The UK is one of tech powerhouses of the world, providing 1.64 million jobs, with an annual turnover of £170bn. London is the Fintech capital of the world, with brand new niches being carved out as revolutionary new sectors emerge. Beyond that, Bristol is championing productivity at an astonishing rate, with the average tech employee generating £320,000 worth of revenue.
So with things looking better than ever for the industry, why is turnover so high?
Last year, software ranked as the sector with the highest turnover in the country (13.2%), despite being a highly skilled and rewarding field. Within software, the roles of user experience designer, data analyst, and embedded software engineer have the highest turnover rates. The reasons for this are billed as high demand and rising competition. Essentially, as the offers get better and better, more workers are willing to jump ship to a new workplace. At this stage, a good manager could be the deciding factor in whether an employee stays, or leaves.
Leadership and Management trainer Mike Smith of Ripley Training has said that a bad manager can be the final straw that sends employees running for the door: “Being a highly effective leader helps to reduce turnover and increases employee engagement in the business. Many team leaders are not provided any form of training to manage and lead effectively. They also struggle to prioritise areas of importance, and often quality conversations with team members are low on the list even though they are key to employee engagement and retention in the business.”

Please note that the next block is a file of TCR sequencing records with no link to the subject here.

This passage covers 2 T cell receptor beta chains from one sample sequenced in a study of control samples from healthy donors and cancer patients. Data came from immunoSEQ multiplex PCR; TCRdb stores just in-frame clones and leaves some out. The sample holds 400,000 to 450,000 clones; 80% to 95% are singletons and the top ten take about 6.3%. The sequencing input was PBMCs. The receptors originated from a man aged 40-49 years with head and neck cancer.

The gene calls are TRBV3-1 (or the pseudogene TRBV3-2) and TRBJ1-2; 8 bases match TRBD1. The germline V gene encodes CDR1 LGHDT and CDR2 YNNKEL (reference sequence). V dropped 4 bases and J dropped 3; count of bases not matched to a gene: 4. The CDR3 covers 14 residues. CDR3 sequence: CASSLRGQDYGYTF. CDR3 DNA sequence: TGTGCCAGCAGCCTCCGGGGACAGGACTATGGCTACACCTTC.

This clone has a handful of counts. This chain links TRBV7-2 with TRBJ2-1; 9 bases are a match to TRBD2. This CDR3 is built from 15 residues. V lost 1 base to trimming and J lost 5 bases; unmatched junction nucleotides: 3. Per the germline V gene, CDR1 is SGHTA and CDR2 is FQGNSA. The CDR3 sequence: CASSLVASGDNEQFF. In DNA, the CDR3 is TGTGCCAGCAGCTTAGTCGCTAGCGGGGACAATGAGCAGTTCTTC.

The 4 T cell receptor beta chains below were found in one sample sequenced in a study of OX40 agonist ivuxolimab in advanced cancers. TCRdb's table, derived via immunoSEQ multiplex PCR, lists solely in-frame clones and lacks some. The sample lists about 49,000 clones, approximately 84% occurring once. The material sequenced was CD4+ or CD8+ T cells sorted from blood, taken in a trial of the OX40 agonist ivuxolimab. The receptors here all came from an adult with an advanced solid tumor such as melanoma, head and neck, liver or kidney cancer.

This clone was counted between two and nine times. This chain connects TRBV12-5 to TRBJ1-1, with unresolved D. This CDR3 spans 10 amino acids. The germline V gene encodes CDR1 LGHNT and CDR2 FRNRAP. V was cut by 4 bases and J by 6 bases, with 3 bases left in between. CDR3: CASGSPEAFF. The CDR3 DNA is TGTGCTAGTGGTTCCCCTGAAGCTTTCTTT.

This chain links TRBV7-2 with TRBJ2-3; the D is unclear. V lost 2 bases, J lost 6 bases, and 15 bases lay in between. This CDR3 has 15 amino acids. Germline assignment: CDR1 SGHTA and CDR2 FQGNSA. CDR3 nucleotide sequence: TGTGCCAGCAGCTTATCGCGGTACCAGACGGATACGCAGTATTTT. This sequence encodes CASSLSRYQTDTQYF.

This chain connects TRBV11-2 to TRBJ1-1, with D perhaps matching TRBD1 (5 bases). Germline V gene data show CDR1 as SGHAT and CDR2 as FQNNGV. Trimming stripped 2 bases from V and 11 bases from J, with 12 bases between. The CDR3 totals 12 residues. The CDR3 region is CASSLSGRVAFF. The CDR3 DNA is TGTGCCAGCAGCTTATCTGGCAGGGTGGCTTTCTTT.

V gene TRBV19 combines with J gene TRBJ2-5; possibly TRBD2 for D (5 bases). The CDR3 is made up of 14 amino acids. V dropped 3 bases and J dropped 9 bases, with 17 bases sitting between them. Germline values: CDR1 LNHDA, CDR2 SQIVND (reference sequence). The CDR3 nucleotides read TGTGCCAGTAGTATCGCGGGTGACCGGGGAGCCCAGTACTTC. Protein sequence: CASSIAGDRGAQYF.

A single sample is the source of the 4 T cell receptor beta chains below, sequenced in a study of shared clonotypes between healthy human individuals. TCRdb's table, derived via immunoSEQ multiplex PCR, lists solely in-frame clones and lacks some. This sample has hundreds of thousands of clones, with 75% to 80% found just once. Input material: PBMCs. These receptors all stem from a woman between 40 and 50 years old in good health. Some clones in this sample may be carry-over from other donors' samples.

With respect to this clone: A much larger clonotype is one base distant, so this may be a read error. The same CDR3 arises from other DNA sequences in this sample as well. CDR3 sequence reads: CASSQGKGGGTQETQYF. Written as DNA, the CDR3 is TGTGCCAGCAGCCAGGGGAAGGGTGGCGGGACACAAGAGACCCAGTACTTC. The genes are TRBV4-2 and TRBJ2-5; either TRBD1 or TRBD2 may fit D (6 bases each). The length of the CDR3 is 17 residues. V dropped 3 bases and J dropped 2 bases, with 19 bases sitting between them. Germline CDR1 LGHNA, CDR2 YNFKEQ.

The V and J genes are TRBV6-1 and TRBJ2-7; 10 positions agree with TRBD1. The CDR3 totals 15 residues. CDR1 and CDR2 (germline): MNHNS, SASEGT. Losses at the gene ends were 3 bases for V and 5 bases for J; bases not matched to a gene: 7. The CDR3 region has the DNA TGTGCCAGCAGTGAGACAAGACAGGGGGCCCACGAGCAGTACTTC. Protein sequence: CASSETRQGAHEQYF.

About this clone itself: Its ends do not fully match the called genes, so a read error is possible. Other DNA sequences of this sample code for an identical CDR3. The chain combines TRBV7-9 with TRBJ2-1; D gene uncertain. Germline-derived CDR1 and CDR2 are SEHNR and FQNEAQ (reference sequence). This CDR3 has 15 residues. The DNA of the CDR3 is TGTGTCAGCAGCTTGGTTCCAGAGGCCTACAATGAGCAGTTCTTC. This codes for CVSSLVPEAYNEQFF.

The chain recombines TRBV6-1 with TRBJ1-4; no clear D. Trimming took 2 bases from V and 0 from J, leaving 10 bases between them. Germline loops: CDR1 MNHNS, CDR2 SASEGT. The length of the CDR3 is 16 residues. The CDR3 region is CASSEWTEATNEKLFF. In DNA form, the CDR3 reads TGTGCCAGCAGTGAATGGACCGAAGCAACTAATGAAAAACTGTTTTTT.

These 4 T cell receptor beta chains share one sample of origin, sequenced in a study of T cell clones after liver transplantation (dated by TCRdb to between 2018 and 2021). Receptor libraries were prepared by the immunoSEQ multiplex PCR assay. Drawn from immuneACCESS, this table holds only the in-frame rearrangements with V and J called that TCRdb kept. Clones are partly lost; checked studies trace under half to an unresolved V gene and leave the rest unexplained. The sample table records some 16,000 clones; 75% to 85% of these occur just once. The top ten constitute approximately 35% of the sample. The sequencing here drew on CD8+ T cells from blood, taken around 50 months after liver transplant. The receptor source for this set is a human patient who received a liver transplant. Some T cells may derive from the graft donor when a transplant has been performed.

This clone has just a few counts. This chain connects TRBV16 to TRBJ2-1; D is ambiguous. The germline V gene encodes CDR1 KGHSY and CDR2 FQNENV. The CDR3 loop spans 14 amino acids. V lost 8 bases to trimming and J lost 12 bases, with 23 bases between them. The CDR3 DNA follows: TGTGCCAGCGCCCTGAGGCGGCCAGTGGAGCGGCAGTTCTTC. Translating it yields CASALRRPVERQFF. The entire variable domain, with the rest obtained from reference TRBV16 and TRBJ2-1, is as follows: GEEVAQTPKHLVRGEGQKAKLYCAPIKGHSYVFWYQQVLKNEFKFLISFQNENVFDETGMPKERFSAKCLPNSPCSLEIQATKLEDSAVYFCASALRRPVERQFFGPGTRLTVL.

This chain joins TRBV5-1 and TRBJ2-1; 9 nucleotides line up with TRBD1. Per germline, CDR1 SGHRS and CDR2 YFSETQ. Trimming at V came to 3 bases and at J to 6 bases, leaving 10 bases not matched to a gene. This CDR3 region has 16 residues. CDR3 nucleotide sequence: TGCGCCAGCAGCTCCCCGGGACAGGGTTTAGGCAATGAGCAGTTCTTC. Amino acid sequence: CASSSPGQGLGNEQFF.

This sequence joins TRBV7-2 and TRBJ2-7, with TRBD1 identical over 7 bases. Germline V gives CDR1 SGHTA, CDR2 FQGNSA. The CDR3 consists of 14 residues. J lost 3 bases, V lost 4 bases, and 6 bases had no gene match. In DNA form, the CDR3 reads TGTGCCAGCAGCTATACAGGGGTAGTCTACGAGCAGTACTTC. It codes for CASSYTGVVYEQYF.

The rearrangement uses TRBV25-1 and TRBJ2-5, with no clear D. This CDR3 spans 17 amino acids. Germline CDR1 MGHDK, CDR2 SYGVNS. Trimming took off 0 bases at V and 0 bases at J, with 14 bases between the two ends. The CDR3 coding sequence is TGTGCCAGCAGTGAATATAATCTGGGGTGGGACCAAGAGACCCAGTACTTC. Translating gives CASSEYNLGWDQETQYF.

Part of what drives software developers and other tech workers away are managers who demand increasingly unreasonable workloads. With so many options to choose from, it’s no surprise that workers with some of the most sought after skills feel they should go elsewhere.
One of the best ways to retain talented members of staff is to invest in the team leaders, manage them effectively, and keep team members progressing through industry challenges so they know they’re improving. Tech will be pivotal to the UK post-Brexit, with a dedicated workforce at the forefront of the sector.